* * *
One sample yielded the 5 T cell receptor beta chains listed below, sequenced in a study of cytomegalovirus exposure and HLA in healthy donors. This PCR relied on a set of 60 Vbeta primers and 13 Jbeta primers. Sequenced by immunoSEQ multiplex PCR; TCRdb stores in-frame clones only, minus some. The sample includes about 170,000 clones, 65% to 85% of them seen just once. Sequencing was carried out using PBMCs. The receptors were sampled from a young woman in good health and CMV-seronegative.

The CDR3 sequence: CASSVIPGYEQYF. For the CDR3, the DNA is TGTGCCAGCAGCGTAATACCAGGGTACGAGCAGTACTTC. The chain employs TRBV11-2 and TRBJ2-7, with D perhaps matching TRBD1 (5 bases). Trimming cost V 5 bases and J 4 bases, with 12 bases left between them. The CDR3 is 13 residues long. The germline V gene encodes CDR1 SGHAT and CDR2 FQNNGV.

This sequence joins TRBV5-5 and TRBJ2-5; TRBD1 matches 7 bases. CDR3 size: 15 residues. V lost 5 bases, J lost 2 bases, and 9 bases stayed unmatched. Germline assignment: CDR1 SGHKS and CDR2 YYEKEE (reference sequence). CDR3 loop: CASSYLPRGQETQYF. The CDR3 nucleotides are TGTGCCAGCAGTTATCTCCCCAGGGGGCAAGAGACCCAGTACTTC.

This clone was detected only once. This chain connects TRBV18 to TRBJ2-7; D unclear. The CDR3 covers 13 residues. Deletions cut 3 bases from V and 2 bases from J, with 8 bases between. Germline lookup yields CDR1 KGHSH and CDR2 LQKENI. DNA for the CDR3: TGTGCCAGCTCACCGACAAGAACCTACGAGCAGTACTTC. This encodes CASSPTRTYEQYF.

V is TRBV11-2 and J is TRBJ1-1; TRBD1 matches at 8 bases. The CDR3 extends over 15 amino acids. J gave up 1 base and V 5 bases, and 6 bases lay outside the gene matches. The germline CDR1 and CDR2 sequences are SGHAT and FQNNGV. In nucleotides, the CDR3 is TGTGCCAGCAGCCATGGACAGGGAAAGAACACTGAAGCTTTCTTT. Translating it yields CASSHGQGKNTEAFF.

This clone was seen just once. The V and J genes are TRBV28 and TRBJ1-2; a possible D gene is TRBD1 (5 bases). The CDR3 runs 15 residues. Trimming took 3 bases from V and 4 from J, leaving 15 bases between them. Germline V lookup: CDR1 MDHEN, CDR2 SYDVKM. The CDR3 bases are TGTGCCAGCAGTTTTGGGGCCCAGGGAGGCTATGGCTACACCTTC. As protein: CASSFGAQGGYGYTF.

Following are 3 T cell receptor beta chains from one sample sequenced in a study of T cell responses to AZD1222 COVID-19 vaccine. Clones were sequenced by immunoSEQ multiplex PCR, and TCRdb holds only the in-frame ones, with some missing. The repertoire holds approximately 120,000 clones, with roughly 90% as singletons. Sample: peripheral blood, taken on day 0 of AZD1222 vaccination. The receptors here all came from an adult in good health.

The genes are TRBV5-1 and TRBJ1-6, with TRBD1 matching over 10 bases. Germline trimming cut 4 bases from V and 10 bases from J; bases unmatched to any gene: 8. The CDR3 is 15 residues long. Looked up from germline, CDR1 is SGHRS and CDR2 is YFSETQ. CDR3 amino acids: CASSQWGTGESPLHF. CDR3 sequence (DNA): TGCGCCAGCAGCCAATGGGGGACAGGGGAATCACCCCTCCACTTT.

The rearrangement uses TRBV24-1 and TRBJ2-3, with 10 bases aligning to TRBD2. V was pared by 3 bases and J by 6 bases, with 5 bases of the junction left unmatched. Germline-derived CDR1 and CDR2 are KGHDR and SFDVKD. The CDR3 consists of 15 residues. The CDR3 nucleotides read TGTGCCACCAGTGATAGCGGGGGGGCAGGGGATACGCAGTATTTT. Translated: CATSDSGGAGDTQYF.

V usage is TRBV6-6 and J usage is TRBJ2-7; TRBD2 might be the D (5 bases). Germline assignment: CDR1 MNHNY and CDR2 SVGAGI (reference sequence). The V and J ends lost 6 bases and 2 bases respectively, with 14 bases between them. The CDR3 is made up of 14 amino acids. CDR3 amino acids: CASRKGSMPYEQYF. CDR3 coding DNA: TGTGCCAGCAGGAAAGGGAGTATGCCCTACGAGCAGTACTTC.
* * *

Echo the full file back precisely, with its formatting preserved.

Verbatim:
One sample yielded the 5 T cell receptor beta chains listed below, sequenced in a study of cytomegalovirus exposure and HLA in healthy donors. This PCR relied on a set of 60 Vbeta primers and 13 Jbeta primers. Sequenced by immunoSEQ multiplex PCR; TCRdb stores in-frame clones only, minus some. The sample includes about 170,000 clones, 65% to 85% of them seen just once. Sequencing was carried out using PBMCs. The receptors were sampled from a young woman in good health and CMV-seronegative.

The CDR3 sequence: CASSVIPGYEQYF. For the CDR3, the DNA is TGTGCCAGCAGCGTAATACCAGGGTACGAGCAGTACTTC. The chain employs TRBV11-2 and TRBJ2-7, with D perhaps matching TRBD1 (5 bases). Trimming cost V 5 bases and J 4 bases, with 12 bases left between them. The CDR3 is 13 residues long. The germline V gene encodes CDR1 SGHAT and CDR2 FQNNGV.

This sequence joins TRBV5-5 and TRBJ2-5; TRBD1 matches 7 bases. CDR3 size: 15 residues. V lost 5 bases, J lost 2 bases, and 9 bases stayed unmatched. Germline assignment: CDR1 SGHKS and CDR2 YYEKEE (reference sequence). CDR3 loop: CASSYLPRGQETQYF. The CDR3 nucleotides are TGTGCCAGCAGTTATCTCCCCAGGGGGCAAGAGACCCAGTACTTC.

This clone was detected only once. This chain connects TRBV18 to TRBJ2-7; D unclear. The CDR3 covers 13 residues. Deletions cut 3 bases from V and 2 bases from J, with 8 bases between. Germline lookup yields CDR1 KGHSH and CDR2 LQKENI. DNA for the CDR3: TGTGCCAGCTCACCGACAAGAACCTACGAGCAGTACTTC. This encodes CASSPTRTYEQYF.

V is TRBV11-2 and J is TRBJ1-1; TRBD1 matches at 8 bases. The CDR3 extends over 15 amino acids. J gave up 1 base and V 5 bases, and 6 bases lay outside the gene matches. The germline CDR1 and CDR2 sequences are SGHAT and FQNNGV. In nucleotides, the CDR3 is TGTGCCAGCAGCCATGGACAGGGAAAGAACACTGAAGCTTTCTTT. Translating it yields CASSHGQGKNTEAFF.

This clone was seen just once. The V and J genes are TRBV28 and TRBJ1-2; a possible D gene is TRBD1 (5 bases). The CDR3 runs 15 residues. Trimming took 3 bases from V and 4 from J, leaving 15 bases between them. Germline V lookup: CDR1 MDHEN, CDR2 SYDVKM. The CDR3 bases are TGTGCCAGCAGTTTTGGGGCCCAGGGAGGCTATGGCTACACCTTC. As protein: CASSFGAQGGYGYTF.

Following are 3 T cell receptor beta chains from one sample sequenced in a study of T cell responses to AZD1222 COVID-19 vaccine. Clones were sequenced by immunoSEQ multiplex PCR, and TCRdb holds only the in-frame ones, with some missing. The repertoire holds approximately 120,000 clones, with roughly 90% as singletons. Sample: peripheral blood, taken on day 0 of AZD1222 vaccination. The receptors here all came from an adult in good health.

The genes are TRBV5-1 and TRBJ1-6, with TRBD1 matching over 10 bases. Germline trimming cut 4 bases from V and 10 bases from J; bases unmatched to any gene: 8. The CDR3 is 15 residues long. Looked up from germline, CDR1 is SGHRS and CDR2 is YFSETQ. CDR3 amino acids: CASSQWGTGESPLHF. CDR3 sequence (DNA): TGCGCCAGCAGCCAATGGGGGACAGGGGAATCACCCCTCCACTTT.

The rearrangement uses TRBV24-1 and TRBJ2-3, with 10 bases aligning to TRBD2. V was pared by 3 bases and J by 6 bases, with 5 bases of the junction left unmatched. Germline-derived CDR1 and CDR2 are KGHDR and SFDVKD. The CDR3 consists of 15 residues. The CDR3 nucleotides read TGTGCCACCAGTGATAGCGGGGGGGCAGGGGATACGCAGTATTTT. Translated: CATSDSGGAGDTQYF.

V usage is TRBV6-6 and J usage is TRBJ2-7; TRBD2 might be the D (5 bases). Germline assignment: CDR1 MNHNY and CDR2 SVGAGI (reference sequence). The V and J ends lost 6 bases and 2 bases respectively, with 14 bases between them. The CDR3 is made up of 14 amino acids. CDR3 amino acids: CASRKGSMPYEQYF. CDR3 coding DNA: TGTGCCAGCAGGAAAGGGAGTATGCCCTACGAGCAGTACTTC.